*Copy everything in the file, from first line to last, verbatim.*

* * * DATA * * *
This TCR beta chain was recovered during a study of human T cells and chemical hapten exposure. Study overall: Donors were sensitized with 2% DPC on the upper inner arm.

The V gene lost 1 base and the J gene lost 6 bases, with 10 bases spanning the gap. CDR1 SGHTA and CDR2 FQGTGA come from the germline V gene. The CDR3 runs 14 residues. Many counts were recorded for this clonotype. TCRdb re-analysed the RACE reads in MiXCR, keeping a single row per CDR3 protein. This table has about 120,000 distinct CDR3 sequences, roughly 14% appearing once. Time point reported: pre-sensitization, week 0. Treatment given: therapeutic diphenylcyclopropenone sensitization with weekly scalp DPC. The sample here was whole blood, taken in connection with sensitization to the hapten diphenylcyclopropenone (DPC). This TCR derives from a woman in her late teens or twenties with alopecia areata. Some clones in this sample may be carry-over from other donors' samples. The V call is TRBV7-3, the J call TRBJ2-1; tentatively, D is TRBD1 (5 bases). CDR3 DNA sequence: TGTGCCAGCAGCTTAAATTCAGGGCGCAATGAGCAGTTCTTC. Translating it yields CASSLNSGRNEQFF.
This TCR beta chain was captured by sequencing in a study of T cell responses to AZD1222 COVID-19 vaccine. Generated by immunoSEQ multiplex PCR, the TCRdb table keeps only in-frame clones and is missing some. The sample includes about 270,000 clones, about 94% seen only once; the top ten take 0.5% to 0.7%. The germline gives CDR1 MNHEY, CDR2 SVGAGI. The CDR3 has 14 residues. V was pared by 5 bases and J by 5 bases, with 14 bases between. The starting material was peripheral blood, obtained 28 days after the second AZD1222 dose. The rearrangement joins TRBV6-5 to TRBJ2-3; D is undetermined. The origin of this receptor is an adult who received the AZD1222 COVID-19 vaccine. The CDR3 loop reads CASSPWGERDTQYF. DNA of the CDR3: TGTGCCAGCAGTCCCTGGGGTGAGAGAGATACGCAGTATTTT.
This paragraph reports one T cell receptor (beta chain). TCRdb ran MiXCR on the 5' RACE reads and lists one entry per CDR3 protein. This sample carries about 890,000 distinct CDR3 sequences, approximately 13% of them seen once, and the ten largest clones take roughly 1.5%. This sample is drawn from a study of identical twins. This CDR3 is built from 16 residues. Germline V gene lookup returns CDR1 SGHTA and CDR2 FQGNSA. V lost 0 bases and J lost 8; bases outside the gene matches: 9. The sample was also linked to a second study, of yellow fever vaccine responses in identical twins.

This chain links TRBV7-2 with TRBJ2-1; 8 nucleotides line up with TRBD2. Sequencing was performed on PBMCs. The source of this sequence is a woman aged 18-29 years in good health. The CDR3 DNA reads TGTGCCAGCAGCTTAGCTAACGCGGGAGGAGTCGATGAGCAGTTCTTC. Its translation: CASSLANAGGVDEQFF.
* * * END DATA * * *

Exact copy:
This TCR beta chain was recovered during a study of human T cells and chemical hapten exposure. Study overall: Donors were sensitized with 2% DPC on the upper inner arm.

The V gene lost 1 base and the J gene lost 6 bases, with 10 bases spanning the gap. CDR1 SGHTA and CDR2 FQGTGA come from the germline V gene. The CDR3 runs 14 residues. Many counts were recorded for this clonotype. TCRdb re-analysed the RACE reads in MiXCR, keeping a single row per CDR3 protein. This table has about 120,000 distinct CDR3 sequences, roughly 14% appearing once. Time point reported: pre-sensitization, week 0. Treatment given: therapeutic diphenylcyclopropenone sensitization with weekly scalp DPC. The sample here was whole blood, taken in connection with sensitization to the hapten diphenylcyclopropenone (DPC). This TCR derives from a woman in her late teens or twenties with alopecia areata. Some clones in this sample may be carry-over from other donors' samples. The V call is TRBV7-3, the J call TRBJ2-1; tentatively, D is TRBD1 (5 bases). CDR3 DNA sequence: TGTGCCAGCAGCTTAAATTCAGGGCGCAATGAGCAGTTCTTC. Translating it yields CASSLNSGRNEQFF.
This TCR beta chain was captured by sequencing in a study of T cell responses to AZD1222 COVID-19 vaccine. Generated by immunoSEQ multiplex PCR, the TCRdb table keeps only in-frame clones and is missing some. The sample includes about 270,000 clones, about 94% seen only once; the top ten take 0.5% to 0.7%. The germline gives CDR1 MNHEY, CDR2 SVGAGI. The CDR3 has 14 residues. V was pared by 5 bases and J by 5 bases, with 14 bases between. The starting material was peripheral blood, obtained 28 days after the second AZD1222 dose. The rearrangement joins TRBV6-5 to TRBJ2-3; D is undetermined. The origin of this receptor is an adult who received the AZD1222 COVID-19 vaccine. The CDR3 loop reads CASSPWGERDTQYF. DNA of the CDR3: TGTGCCAGCAGTCCCTGGGGTGAGAGAGATACGCAGTATTTT.
This paragraph reports one T cell receptor (beta chain). TCRdb ran MiXCR on the 5' RACE reads and lists one entry per CDR3 protein. This sample carries about 890,000 distinct CDR3 sequences, approximately 13% of them seen once, and the ten largest clones take roughly 1.5%. This sample is drawn from a study of identical twins. This CDR3 is built from 16 residues. Germline V gene lookup returns CDR1 SGHTA and CDR2 FQGNSA. V lost 0 bases and J lost 8; bases outside the gene matches: 9. The sample was also linked to a second study, of yellow fever vaccine responses in identical twins.

This chain links TRBV7-2 with TRBJ2-1; 8 nucleotides line up with TRBD2. Sequencing was performed on PBMCs. The source of this sequence is a woman aged 18-29 years in good health. The CDR3 DNA reads TGTGCCAGCAGCTTAGCTAACGCGGGAGGAGTCGATGAGCAGTTCTTC. Its translation: CASSLANAGGVDEQFF.